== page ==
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Boating Tips: Preparing Your Boat for the Season

Tips on Preparing Your Boat for the Season

Boating is a fun activity that can be shared with the entire family. However, because it can be seasonal, you’ll need to perform a few check-ups to get ready for first trip of the season. Some are safety precautions, while others are legal requirements. You may want to consult your local boat mechanic, but there are some things that you can check yourself.

Boat TrailerBoat and Trailer Inspections

 
Check your boat and trailer for the season

To avoid penalties, take care of legal requirements first; you don’t want to miss out on the summer fun due to missing paper work. Your registration, license, and decal for the boat should all be up to date.

Once the paper work is out of the way, inspect the hull and all other parts of the boat for damage that may have occurred since the last time you used it. Ensure that the engine is in good working condition, by turning it on and checking that the battery is charged. The navigation lights and all the other electronics on the boat should also be thoroughly inspected.

After confirming that the boat is in good shape and its systems are in working order, check all the safety equipment on board to help ensure a safe trip for you and your passengers. Thoroughly inspect all life jackets twice or more; in particular, look for holes or tears in the jackets. Be sure to check that your life jackets still fit, especially if you have any children who will be on the boat, as children do grow fast. (And remember, you need a life jacket for each passenger.) Your safety gear should also include fire extinguishers, and you should check to make sure each one is full, and in good working condition.

How you get your boat to the water is just as important as making sure it works. You should check the trailer you are using to transport the boat, as well as the tires to make sure everything is safe and in working condition.

Planning for the Unexpected with Your Boat

You should also prepare for any emergency that may occur while you are out on the water. One such emergency is being stranded. Be sure you have multiple ways of communicating with the rest of civilization every time you take out your boat.

Some boating safety items

The longer your planned trip will be, the more means of communication you will need— as well as extra batteries for any devices that require them. A radio, flare, and a locator beacon are good choices. While cell phones are okay, you should not rely only on one: the battery could die, or service may not be available where you will be traveling. Be sure to take into consideration the fact that any device you use may get wet. If your boat should take on water, will the device you plan to use still work? If it won’t, you will need to have other communication options available.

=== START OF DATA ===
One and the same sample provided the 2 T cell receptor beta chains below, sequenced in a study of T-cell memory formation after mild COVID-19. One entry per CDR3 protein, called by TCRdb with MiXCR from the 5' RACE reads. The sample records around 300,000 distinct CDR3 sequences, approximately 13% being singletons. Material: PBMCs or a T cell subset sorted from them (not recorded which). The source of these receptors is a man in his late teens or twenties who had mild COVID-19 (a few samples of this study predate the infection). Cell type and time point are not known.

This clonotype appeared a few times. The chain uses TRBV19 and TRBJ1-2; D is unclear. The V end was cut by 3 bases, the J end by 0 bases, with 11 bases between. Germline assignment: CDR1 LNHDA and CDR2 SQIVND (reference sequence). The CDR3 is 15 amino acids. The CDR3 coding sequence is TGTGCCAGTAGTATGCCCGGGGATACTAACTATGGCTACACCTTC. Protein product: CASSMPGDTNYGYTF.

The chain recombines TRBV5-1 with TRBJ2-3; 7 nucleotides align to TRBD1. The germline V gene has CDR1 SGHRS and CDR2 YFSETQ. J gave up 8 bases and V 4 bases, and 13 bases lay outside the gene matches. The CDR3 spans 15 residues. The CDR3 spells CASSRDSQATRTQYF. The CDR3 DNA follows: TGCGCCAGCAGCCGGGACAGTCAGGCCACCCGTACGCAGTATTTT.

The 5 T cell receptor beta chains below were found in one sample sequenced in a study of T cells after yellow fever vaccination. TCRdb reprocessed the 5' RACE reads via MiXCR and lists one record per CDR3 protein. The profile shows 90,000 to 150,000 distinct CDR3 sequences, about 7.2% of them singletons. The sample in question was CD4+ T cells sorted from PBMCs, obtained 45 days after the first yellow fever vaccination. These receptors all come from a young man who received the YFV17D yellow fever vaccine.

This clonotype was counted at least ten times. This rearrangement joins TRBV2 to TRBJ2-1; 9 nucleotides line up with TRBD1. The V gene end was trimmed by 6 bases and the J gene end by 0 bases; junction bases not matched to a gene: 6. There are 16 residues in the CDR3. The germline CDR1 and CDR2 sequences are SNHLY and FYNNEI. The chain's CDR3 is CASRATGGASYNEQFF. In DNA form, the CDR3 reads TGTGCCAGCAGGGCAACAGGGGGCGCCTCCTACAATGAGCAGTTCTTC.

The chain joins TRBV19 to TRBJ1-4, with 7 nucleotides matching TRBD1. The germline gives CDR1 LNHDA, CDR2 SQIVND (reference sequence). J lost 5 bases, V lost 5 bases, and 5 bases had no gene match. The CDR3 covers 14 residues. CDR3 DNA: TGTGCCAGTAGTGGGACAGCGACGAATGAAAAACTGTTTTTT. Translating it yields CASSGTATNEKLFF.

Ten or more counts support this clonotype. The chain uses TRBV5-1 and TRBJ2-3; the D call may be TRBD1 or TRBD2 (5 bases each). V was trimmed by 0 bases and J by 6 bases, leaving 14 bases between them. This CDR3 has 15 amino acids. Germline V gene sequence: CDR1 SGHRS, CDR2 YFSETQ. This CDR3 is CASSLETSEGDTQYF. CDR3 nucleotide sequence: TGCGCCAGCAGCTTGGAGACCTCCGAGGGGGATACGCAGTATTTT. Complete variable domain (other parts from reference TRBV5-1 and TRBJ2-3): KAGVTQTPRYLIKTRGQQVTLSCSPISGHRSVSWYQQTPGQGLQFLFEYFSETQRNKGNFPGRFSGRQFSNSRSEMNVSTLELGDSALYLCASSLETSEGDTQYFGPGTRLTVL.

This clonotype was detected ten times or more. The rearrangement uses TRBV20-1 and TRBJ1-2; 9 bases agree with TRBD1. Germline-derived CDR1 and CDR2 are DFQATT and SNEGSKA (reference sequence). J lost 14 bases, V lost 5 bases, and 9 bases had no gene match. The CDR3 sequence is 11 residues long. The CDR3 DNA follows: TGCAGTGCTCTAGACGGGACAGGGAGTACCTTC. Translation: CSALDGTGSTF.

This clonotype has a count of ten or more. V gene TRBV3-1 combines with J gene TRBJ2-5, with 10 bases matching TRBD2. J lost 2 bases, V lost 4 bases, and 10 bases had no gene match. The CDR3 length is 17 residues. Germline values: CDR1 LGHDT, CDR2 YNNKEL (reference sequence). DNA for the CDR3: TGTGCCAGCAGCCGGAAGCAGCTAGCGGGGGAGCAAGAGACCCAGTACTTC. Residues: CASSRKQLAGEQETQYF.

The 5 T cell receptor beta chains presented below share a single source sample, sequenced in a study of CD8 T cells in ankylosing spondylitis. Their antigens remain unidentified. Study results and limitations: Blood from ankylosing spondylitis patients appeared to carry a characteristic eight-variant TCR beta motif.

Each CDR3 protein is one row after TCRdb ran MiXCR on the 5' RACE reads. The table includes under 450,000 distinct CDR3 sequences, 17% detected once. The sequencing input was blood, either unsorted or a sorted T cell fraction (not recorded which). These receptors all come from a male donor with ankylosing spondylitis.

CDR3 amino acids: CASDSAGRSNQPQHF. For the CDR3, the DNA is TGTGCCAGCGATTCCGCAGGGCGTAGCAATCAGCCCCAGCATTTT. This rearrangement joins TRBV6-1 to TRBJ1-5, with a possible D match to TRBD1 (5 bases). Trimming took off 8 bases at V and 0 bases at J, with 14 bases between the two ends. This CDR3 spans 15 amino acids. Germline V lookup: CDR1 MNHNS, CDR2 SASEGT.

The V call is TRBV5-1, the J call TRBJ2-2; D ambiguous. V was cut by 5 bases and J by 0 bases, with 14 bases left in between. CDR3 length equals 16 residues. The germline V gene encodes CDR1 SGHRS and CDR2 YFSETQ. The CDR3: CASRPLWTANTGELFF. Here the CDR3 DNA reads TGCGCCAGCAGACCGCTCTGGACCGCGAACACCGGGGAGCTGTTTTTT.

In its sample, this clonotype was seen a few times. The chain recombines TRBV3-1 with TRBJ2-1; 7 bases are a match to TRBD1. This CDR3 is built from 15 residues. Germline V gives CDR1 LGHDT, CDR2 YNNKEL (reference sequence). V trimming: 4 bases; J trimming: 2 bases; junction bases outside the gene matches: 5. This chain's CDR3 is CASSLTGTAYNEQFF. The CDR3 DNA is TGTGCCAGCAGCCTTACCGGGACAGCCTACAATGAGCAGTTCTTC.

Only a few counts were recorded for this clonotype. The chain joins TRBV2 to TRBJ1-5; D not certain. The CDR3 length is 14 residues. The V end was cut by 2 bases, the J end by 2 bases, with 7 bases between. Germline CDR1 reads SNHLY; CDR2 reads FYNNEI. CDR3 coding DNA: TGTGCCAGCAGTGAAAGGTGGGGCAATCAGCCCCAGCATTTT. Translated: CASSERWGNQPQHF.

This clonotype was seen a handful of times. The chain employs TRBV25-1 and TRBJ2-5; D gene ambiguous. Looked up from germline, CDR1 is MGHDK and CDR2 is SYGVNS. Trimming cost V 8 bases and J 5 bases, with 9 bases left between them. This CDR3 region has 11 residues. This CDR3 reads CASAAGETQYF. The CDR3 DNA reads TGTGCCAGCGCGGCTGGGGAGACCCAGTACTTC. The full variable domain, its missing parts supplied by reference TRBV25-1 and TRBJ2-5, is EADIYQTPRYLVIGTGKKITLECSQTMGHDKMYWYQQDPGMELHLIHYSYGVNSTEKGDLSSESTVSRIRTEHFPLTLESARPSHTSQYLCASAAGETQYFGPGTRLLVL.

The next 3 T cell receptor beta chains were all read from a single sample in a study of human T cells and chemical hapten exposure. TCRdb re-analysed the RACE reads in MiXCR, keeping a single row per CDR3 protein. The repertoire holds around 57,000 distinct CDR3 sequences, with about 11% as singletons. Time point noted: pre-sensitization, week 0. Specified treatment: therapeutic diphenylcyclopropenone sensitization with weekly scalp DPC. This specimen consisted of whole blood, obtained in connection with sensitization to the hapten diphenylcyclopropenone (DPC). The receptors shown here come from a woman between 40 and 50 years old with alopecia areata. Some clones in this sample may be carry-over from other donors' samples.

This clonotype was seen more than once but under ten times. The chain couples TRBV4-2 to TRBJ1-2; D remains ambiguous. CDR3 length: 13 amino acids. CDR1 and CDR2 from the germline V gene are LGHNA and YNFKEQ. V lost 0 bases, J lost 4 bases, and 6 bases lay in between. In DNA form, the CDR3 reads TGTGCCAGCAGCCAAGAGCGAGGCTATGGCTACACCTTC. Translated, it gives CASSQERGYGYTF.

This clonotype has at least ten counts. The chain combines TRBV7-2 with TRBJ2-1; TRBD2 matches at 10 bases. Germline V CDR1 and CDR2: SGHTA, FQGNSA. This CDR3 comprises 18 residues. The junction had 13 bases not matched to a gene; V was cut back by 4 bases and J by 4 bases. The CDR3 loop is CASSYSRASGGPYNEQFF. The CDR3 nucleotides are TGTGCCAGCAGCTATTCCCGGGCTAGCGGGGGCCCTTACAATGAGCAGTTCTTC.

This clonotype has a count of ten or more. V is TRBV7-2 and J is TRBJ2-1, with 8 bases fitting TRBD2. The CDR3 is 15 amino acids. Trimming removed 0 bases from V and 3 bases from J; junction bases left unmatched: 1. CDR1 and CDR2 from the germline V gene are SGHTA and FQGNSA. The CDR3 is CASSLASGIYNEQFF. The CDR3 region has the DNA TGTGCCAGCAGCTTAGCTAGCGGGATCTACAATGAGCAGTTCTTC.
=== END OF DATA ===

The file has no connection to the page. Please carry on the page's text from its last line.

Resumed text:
A whistle makes a great emergency back up; it is loud, uses no batteries, and will continue to work even if it gets wet. A brightly colored flotation device is another great item to have on board. You should also invest in a manual bilge pump for the boat. Though an electric bilge pump is great, you will need a manual pump if you get stranded and the battery dies.

Another vital piece of boating equipment is an anchor. To be on the safe side, the anchor should weigh 1 pound for every foot in length of the boat. Ensure that the anchor is tightly secured to the boat with a rope that that will not sink and is just as long as the boat.

It is always a good idea to have a first aid kit wherever you go, especially on a boat. It could take some time to return to shore and get medical attention if an emergency situation occurs.

Finally, because you never know if something is going to happen to your motor, make sure you have an emergency means of mobility, such as paddles, on board. Keeping a few paddles on your boat can be a big help if your motor dies. The last time we took a group of kids out on a 3-rider towable tube, the motor would not start. We were at the mercy of the current until a passing jet ski towed us in. We had plenty of arm power – just nothing to paddle with!

With all the necessary prep-work out of the way you can take to the water with your loved ones, with the peace of mind that comes from knowing you have what you need to take care of any unforeseen situations. Enjoy the trip!

About the Author
Jane Warren enjoys swimming, scuba diving, boating, tubing, and just about anything else related to outdoor water sports. Because of her love of water sports, Jane manages a website that provides the best towable tubes reviews. Other items include wakeboards, kayaks, water skis, and handheld GPS units.